For nearly seven centuries after the death of Cleopatra, the Romans controlled Egypt (except for a short time in the 3rd century AD, when it came under the power of Queen Zenobia of Palmyra). They treated Egypt as a valuable source of wealth and profit and were dependent on its supply of grain to feed their multitudes. Roman Egypt was governed by a prefect, whose duties as commander of the army and official judge were similar to those of the pharaohs of the past. The office, therefore, was one with which the native population was familiar. Because of the immense power of the prefects, however, their functions were eventually divided under Emperor Justinian, who in the 6th century AD put the army under a separate commander, directly responsible to him.
Egypt in the Roman period was relatively peaceful; its southern boundary at Aswan was only rarely attacked by the Ethiopians. Egypt's population had become Hellenized under the Ptolemies, and it included large minorities of Greeks and Jews, as well as other peoples from Asia Minor. The mixture of the cultures did not lead to a homogeneous society, and civil strife was frequent. In 212, however, Emperor Caracalla granted the entire population citizenship in the Roman Empire.
Alexandria, the port city on the Mediterranean founded by Alexander the Great, remained the capital as it had been under the Ptolemies. One of the great metropolises of the Roman Empire, it was the center of a thriving commerce between India and Arabia and the Mediterranean countries. It was the home of the great Alexandrian library and museum and had a population of some 300,000 (excluding slaves).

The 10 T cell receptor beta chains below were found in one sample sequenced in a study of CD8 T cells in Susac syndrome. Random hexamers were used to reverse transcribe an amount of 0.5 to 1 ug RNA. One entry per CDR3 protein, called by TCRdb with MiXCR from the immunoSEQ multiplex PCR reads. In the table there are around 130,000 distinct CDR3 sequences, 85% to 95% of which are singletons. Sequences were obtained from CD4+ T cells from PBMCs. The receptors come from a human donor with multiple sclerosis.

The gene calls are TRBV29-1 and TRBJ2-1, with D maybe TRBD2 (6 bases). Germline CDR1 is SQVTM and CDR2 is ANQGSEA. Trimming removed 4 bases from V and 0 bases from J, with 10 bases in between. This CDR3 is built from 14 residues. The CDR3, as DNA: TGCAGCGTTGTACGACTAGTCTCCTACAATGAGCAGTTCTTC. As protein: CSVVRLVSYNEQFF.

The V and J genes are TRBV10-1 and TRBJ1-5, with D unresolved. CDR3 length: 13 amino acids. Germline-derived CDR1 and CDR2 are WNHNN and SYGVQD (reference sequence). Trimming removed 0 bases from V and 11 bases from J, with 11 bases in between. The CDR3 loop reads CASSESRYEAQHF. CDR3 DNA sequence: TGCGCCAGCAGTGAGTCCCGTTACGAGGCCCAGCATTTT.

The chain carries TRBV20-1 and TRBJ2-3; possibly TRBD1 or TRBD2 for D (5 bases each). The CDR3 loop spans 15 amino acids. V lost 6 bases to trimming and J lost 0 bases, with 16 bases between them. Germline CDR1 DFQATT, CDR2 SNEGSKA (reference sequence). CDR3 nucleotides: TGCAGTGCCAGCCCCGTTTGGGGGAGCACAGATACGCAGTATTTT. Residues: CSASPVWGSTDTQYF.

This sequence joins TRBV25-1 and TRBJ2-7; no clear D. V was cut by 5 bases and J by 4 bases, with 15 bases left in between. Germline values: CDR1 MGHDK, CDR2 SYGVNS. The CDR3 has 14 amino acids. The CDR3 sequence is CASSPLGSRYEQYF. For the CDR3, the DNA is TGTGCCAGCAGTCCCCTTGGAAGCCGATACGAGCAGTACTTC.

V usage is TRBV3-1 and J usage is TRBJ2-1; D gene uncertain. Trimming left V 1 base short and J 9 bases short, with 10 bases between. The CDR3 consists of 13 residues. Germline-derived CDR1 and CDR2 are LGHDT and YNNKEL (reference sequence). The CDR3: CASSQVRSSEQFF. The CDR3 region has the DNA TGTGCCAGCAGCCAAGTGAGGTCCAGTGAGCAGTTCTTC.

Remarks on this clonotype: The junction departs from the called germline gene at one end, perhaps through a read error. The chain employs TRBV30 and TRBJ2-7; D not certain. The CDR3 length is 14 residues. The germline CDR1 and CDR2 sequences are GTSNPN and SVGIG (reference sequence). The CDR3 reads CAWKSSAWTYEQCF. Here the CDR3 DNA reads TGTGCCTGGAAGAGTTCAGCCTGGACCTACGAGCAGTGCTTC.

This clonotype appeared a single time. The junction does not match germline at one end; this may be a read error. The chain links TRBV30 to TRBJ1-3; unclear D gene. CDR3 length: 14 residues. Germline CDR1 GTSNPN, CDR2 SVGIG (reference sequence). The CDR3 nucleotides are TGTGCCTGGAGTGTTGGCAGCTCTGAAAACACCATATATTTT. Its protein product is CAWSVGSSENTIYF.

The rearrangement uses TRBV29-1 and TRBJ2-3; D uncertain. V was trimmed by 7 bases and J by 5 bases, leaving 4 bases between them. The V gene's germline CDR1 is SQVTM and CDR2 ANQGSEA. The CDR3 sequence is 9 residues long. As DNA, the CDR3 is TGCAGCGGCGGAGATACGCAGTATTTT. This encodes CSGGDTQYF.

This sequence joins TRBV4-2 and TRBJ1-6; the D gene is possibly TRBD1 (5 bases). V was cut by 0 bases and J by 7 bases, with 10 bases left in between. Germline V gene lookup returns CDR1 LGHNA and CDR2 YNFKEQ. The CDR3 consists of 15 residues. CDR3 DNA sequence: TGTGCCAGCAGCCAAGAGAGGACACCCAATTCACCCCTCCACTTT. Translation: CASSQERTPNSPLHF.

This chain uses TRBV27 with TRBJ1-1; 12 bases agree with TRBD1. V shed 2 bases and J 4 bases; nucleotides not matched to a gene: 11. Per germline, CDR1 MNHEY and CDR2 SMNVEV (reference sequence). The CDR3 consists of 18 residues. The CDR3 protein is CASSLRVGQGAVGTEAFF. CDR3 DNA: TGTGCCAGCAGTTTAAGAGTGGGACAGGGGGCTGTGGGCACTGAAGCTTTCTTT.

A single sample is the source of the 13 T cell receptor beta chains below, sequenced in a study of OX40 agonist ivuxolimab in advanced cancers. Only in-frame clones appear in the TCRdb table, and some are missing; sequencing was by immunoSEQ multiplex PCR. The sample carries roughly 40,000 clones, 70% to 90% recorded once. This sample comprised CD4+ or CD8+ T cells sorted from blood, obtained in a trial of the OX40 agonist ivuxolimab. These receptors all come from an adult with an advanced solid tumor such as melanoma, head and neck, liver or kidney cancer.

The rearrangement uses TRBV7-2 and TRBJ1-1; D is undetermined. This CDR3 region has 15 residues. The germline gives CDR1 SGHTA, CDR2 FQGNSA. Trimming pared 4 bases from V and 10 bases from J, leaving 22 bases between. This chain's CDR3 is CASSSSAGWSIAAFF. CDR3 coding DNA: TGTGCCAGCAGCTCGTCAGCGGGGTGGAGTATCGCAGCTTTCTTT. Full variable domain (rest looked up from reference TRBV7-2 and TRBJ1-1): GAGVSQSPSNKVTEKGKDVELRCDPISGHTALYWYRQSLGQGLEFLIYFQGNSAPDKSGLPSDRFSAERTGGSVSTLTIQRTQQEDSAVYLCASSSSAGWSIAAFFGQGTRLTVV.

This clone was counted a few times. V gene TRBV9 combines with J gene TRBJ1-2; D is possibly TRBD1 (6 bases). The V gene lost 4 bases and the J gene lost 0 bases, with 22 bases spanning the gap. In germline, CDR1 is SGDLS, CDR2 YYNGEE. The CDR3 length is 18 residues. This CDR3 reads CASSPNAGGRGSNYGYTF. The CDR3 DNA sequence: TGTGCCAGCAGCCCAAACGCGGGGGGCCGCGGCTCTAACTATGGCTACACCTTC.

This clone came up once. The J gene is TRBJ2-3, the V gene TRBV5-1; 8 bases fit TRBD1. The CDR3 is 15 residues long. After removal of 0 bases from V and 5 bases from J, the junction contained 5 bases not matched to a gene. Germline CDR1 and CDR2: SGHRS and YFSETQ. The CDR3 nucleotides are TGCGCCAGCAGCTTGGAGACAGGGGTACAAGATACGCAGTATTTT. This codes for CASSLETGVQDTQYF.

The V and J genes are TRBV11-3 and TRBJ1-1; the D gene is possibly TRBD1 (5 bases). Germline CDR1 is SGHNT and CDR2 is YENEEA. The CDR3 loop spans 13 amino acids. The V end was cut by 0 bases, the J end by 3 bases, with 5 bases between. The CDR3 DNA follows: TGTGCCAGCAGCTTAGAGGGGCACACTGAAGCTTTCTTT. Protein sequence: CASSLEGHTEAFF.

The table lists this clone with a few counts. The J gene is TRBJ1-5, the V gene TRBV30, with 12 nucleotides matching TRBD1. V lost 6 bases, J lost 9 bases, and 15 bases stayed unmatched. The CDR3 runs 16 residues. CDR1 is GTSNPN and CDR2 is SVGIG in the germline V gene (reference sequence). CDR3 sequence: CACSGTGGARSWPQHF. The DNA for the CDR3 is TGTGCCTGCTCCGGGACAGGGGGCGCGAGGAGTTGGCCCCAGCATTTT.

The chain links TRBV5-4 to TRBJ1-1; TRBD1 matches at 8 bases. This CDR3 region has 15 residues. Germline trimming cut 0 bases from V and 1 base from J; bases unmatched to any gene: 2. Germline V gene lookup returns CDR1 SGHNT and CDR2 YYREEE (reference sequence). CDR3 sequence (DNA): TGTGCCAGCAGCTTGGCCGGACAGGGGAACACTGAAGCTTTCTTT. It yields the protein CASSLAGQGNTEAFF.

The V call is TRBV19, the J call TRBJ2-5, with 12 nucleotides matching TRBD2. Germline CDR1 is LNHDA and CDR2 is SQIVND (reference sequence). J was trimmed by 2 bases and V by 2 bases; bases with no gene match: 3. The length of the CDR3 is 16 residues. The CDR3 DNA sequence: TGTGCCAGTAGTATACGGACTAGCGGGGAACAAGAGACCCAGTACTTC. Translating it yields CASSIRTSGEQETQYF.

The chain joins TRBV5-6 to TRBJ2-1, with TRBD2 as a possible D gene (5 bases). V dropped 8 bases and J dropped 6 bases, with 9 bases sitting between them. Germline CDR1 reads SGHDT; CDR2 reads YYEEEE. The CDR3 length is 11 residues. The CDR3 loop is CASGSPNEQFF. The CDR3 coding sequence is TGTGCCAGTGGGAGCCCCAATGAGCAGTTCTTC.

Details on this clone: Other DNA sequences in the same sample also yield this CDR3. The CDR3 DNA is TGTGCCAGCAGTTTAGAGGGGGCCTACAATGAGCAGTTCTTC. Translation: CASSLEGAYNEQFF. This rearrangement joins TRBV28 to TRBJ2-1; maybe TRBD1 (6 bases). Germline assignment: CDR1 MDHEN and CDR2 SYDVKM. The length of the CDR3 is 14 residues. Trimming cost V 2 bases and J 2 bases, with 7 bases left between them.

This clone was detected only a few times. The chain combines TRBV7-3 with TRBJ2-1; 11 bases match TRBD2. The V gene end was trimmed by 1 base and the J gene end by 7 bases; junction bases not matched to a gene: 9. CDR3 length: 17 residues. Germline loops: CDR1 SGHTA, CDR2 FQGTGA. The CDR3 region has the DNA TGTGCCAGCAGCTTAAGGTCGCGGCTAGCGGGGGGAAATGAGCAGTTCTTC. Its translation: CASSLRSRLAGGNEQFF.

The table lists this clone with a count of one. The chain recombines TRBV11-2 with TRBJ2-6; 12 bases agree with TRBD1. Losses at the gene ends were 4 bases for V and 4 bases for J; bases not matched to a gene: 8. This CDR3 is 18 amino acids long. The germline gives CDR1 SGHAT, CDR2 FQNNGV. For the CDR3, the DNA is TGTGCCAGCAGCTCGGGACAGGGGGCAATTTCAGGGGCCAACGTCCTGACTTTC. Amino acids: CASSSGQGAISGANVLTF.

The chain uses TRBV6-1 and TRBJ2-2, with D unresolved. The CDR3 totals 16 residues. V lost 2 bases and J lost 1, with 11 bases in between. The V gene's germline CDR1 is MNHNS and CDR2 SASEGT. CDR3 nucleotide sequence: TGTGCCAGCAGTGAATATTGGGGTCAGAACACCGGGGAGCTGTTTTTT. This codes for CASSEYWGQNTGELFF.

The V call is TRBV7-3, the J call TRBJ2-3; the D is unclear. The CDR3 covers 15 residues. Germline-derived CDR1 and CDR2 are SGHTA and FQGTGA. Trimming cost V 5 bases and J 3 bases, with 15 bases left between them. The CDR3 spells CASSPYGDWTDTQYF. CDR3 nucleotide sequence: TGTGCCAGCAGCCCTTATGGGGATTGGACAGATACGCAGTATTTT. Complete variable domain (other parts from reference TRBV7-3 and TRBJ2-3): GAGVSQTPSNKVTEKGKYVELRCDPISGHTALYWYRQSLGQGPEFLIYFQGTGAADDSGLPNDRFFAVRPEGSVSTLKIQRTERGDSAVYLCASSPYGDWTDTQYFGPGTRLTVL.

Egypt became an economic mainstay of the Roman Empire not only because of its annual harvest of grain but also for its glass, metal, and other manufactured products. In addition, the trade brought in spices, perfumes, precious stones, and rare metals from the Red Sea ports. Once part of the empire, Egypt was subject to a variety of taxes as well.
In order to control the people and placate the powerful priesthood, the Roman emperors protected the ancient religion, completed or embellished temples begun under the Ptolemies, and had their own names inscribed on them as pharaohs; the cartouches of several can be found at Isna, Kawn Umbu, Dandara, and Philae. The Egyptian cults of Isand Serapis spread throughout the ancient world. Egypt was also an important center of early Christendom and the first one of Christian monasticism. Its Coptic or Monophysite church separated from mainstream Christianity in the 5th century.
During the 7th century the power of the Eastern Roman (Byzantine) Empire was challenged by the Sassanids of Persia, who invaded Egypt in 616. They were expelled again in 628, but soon after, in 642, the country fell to the Arabs, who brought with them a new religion, Islam, and began a new chapter of Egyptian history.
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